The day which Ferrari itself relatively recently said would never come, is upon us. Ferrari’s SUV, the Purosangue, is revealed. Is it the end of days? We don’t think so, for as with anything Ferrari turns its hand to, it’s very much taken its own unique approach. Indeed, SUV is nowhere to be seen in Maranello parlance. The Purosangue so says Ferrari, is the first in a brand new class of car.
Let’s talk about the quintessentially Ferrari stuff first. Yes, it’s a V12, with a familiar howl, four trumpetous exhausts and a long flowing bonnet under which to live, though with the clam open, you can see just how far back it’s set. Displacing 6.5 litres and producing 724PS (533kW) and 716Nm (528lb ft), the engine has been reengineered to be more versatile through the revs and deliver more of its performance more of the time. Putting the power to all four wheels is a rear-mounted eight-speed dual-clutch transmission and a revised GTC4/FF-style power transfer unit, a kind of second gearbox, which sits on the front of the engine to feed the front wheels. Performance numbers are suitably impressive, with 62mph arriving in 3.3 seconds on the way to a 193mph top speed.
The chassis is all aluminium and entirely bespoke, with grand plans for its use across other models and with electrification in the future. The weight is comparatively low for this sort of car, at 2,180kg at the kerb. For reference, the GTC4 Lusso was around 1,880kg at the kerb and incidentally, was possessed of a 30 per cent less stiff chassis than this new Purosangue.
Ferrari have collaborated with Multimatic on the active suspension system for the Purosangue. Aiding the management of what must be a higher centre of gravity than any Ferrari yet made, is a 48-volt electrical anti-roll system paired with a hydraulic damper, working with Multimatic’s True Active Spool Valve. It’s such a comprehensive package that Ferrari’s actually omitted traditional anti-roll bars. Also aiding the Purosangue’s agility is an all-wheel-steering system, as seen on the 812 super GT.
It all sounds very Ferrari so far. The elephant in the room, though, is how does something even remotely resembling an SUV carry the elegance and presence of a Ferrari? Well, like this. To our eyes, this is a properly successful interpretation of the Ferrari look on a higher-riding vehicle. That long bonnet, the flowing lines, the broad hips and sturdy rump – the GTC4 lives on in this thing.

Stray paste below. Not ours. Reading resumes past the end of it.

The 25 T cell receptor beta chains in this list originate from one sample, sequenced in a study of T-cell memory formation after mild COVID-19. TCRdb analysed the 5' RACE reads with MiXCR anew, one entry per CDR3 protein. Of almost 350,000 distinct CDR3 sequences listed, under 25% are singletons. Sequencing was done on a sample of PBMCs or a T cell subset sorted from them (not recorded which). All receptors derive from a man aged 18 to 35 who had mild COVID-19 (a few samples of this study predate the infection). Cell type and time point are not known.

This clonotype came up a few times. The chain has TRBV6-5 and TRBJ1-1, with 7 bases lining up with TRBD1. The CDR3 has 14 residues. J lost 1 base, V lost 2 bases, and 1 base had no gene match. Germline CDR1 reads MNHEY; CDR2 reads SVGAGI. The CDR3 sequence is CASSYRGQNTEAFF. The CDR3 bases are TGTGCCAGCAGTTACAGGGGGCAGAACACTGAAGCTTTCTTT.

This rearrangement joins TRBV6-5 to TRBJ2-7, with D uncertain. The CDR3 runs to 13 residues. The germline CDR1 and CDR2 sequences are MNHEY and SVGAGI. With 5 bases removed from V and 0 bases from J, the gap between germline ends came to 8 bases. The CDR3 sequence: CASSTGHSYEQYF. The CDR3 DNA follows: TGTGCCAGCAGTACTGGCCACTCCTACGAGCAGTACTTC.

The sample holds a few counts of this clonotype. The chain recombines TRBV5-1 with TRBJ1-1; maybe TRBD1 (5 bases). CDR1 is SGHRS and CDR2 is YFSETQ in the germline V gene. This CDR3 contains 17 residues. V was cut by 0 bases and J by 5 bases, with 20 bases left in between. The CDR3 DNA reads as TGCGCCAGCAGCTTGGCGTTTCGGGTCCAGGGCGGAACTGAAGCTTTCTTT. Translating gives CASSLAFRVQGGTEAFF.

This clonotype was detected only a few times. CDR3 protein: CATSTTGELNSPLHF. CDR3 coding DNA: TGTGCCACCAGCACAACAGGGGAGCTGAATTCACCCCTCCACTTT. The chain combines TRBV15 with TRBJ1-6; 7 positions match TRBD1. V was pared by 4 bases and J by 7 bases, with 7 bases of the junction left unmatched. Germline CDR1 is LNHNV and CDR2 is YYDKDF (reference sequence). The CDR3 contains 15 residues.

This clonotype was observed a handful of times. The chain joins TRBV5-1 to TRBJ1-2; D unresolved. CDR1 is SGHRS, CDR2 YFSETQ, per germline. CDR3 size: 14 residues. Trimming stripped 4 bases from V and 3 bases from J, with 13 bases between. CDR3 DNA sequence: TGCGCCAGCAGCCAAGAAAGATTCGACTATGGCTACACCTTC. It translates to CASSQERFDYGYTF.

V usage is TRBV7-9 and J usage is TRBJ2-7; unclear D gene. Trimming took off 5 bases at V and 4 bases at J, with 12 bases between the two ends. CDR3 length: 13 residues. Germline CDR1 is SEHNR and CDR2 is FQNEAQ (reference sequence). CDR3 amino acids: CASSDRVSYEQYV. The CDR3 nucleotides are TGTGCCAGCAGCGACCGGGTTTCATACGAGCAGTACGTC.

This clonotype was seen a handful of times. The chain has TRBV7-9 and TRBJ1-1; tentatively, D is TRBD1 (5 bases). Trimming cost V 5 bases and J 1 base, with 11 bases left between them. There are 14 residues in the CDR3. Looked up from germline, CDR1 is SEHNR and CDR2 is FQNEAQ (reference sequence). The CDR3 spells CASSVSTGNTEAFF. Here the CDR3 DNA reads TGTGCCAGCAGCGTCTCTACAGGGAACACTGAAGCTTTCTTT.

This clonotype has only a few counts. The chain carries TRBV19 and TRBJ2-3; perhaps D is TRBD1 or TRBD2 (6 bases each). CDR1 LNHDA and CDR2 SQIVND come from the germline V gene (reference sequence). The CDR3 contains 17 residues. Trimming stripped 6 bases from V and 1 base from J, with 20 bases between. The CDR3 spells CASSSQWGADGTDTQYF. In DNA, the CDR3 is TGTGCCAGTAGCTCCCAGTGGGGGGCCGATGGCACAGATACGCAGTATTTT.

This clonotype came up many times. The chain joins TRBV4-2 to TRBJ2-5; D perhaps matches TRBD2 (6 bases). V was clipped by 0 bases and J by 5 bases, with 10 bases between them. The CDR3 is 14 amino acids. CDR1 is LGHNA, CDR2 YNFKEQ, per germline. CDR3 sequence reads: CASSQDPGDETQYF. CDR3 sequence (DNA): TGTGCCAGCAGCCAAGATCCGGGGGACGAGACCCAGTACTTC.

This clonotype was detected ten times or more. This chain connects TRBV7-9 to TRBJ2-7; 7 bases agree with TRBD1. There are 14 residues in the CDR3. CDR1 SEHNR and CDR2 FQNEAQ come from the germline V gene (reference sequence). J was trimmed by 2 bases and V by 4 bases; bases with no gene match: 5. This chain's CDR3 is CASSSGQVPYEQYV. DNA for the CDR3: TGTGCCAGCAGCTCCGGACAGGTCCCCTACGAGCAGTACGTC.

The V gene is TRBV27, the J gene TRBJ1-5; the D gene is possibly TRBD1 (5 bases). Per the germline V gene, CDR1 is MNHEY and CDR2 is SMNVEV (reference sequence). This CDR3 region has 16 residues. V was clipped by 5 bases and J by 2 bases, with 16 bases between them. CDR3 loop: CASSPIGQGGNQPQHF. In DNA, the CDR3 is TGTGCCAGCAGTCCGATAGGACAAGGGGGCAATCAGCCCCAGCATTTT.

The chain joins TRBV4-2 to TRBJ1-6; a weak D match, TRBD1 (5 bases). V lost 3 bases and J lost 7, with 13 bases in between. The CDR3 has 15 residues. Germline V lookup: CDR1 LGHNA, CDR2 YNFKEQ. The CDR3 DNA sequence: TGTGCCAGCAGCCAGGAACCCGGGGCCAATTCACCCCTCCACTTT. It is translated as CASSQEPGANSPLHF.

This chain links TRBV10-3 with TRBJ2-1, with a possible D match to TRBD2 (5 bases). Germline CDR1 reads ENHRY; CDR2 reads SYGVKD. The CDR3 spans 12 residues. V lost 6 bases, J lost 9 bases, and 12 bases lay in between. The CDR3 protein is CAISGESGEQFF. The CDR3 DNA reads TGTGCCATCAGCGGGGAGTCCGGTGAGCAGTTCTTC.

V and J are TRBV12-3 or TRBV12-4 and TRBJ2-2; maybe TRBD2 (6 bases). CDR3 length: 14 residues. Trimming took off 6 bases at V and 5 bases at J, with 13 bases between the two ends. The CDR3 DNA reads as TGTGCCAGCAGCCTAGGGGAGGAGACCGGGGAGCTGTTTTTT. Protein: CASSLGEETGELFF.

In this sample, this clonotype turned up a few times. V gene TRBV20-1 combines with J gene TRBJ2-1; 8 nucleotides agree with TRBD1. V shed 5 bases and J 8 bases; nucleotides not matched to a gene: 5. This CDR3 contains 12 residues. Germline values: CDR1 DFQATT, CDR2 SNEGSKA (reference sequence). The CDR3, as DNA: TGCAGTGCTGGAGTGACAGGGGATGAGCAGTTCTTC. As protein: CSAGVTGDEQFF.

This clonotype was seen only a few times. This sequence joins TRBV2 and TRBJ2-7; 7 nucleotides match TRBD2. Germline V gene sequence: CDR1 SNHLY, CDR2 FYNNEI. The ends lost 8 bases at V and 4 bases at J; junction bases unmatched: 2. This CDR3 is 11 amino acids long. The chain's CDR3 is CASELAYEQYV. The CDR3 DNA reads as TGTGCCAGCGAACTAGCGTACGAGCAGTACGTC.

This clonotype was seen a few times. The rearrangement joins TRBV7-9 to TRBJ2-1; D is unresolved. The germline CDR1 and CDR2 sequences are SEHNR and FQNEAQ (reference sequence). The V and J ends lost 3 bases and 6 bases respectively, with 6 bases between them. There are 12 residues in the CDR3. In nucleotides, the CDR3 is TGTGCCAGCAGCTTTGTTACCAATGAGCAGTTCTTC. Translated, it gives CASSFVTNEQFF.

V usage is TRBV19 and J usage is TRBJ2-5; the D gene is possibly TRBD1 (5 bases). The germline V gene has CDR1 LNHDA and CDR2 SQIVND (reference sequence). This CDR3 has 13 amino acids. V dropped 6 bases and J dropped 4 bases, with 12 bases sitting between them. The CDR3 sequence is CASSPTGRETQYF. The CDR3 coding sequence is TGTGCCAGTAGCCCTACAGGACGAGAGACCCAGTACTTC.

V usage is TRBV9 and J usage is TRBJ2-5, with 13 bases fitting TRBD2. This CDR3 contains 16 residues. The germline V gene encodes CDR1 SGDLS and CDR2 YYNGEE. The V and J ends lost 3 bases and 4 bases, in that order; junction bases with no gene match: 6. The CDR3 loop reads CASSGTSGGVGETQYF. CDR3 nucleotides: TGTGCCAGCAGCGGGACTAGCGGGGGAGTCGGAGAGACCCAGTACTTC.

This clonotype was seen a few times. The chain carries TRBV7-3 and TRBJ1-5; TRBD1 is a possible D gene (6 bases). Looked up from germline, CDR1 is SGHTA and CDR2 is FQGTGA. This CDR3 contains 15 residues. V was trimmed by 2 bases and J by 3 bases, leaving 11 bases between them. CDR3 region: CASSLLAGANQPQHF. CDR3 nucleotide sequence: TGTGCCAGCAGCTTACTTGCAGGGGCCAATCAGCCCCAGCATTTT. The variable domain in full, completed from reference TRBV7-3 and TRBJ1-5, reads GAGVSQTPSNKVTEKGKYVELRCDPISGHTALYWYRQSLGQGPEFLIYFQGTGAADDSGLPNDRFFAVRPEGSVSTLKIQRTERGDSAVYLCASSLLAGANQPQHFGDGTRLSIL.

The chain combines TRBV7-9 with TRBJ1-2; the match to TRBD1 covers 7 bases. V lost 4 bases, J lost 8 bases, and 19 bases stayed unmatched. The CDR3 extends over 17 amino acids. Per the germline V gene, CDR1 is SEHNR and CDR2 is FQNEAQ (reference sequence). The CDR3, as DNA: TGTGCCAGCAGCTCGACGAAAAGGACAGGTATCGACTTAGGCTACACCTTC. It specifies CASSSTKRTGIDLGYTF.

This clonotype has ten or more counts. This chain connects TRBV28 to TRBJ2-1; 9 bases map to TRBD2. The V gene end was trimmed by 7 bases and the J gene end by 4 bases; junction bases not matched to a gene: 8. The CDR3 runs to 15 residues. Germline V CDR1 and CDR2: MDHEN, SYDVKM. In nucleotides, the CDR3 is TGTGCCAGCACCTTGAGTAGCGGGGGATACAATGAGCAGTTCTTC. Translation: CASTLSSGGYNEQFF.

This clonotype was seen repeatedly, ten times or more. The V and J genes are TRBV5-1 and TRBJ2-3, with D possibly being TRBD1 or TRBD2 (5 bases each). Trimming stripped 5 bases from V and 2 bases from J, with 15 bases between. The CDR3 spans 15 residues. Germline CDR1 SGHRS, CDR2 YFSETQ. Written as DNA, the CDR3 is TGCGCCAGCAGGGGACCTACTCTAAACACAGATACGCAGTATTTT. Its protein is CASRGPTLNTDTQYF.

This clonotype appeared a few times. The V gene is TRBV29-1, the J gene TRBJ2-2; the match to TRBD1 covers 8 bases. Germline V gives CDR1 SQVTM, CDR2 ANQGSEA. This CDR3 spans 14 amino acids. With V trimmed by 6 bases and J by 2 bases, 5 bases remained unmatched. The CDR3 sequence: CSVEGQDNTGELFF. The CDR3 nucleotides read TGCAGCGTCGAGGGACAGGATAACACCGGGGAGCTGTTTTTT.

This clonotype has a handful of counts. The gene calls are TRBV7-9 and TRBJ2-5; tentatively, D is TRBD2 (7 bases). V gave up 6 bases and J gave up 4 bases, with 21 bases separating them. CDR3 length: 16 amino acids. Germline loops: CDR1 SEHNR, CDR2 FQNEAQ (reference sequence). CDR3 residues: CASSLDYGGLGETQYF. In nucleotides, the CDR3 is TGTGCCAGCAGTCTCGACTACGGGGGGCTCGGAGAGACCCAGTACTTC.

Clever surfacing, large 22 and 23-inch wheels, a swooping rear and the droop snoot hide the height, for a car that at its lowest setting, could really be seen as a proper follow-up to Ferrari’s shooting brake. Styling-wise, it’s a subtle mish mash of familiar elements, with 296-esque rear lights, a Roma-esque lower section of the rear and a mix of Roma and SF90 influences up front. After the 296 GTB, 812 Competizione and Daytona SP3, it’s nice to see a Ferrari launched with four traditional exhausts too.
The inside starts with the outside, as to get aboard, you have to open the suicide doors, which were necessitated allegedly by the Purosangue’s bulbous hips. The steering wheel is familiar Ferrari too, though no ‘off-road mode’ can be seen on the Manettino. Instead, there’s the option of raising the ride height – why say it when you don’t have to?
Four individual seats welcome you in, resembling those found as standard in the Roma. The looks on the outside are deceptive, with the cabin appearing relatively light and airy. A driver-focused dash with a Roma, SF90 and 296-style binnacle is flanked by vents and is almost mirrored, minus the wheel, on the passenger side, which features the large infotainment screen. The broad centre tunnel flows through the cabin feeding into ventilation for the rear, with the now familiar ‘H pattern’ gear controls up front.
A panel with a rotary dial sits in the middle, dedicated to climate controls. While the Purosangue’s tapered tail doesn’t look to be too luggage friendly, the usual Ferrari tailored gear is available, as is lifestyle equipment such as a cycle rack.
Ferrari is expected to limit production of the Purosangue. Though its very purpose is to appeal to a broader audience, less than 3,000 examples a year will be leaving the Maranello gates, to maintain exclusivity. The marque claims it’s sold out for two years, even with a price thought to be north of £350,000.
So what do you think of the Purosangue? The idea of anything like an SUV with a Ferrari badge is very strange still, yet we look at this and feel relief. It’s got the look and engineering of a true Ferrari and a true GTC4 successor, with its silhouette paying only lip service to the ravenous marketplace to which it caters. You get the impression that everything about this car is Ferrari biting its thumb at SUVs as they’ve been presented to us so far. The claim that it’s the beginning of a whole new class could be viewed as cynical marketing. That said, the Purosangue really is unlike anything we’ve yet seen.
Keyword: Ferrari Purosangue is Maranello’s 725PS V12 SUV